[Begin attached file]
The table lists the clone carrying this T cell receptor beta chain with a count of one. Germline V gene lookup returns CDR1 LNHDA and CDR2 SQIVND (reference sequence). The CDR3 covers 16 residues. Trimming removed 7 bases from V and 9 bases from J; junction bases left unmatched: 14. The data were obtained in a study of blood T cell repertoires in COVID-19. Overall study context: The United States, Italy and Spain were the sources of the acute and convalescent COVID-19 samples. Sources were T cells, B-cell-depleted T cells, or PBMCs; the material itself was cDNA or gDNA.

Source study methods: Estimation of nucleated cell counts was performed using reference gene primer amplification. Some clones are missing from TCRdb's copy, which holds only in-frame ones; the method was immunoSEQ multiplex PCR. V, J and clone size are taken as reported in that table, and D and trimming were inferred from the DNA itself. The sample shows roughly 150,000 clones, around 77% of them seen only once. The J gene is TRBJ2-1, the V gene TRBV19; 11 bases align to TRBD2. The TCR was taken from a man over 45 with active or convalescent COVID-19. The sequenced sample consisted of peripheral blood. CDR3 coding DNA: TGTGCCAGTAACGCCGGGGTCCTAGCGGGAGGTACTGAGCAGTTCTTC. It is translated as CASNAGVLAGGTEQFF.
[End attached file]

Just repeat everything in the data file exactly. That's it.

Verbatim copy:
The table lists the clone carrying this T cell receptor beta chain with a count of one. Germline V gene lookup returns CDR1 LNHDA and CDR2 SQIVND (reference sequence). The CDR3 covers 16 residues. Trimming removed 7 bases from V and 9 bases from J; junction bases left unmatched: 14. The data were obtained in a study of blood T cell repertoires in COVID-19. Overall study context: The United States, Italy and Spain were the sources of the acute and convalescent COVID-19 samples. Sources were T cells, B-cell-depleted T cells, or PBMCs; the material itself was cDNA or gDNA.

Source study methods: Estimation of nucleated cell counts was performed using reference gene primer amplification. Some clones are missing from TCRdb's copy, which holds only in-frame ones; the method was immunoSEQ multiplex PCR. V, J and clone size are taken as reported in that table, and D and trimming were inferred from the DNA itself. The sample shows roughly 150,000 clones, around 77% of them seen only once. The J gene is TRBJ2-1, the V gene TRBV19; 11 bases align to TRBD2. The TCR was taken from a man over 45 with active or convalescent COVID-19. The sequenced sample consisted of peripheral blood. CDR3 coding DNA: TGTGCCAGTAACGCCGGGGTCCTAGCGGGAGGTACTGAGCAGTTCTTC. It is translated as CASNAGVLAGGTEQFF.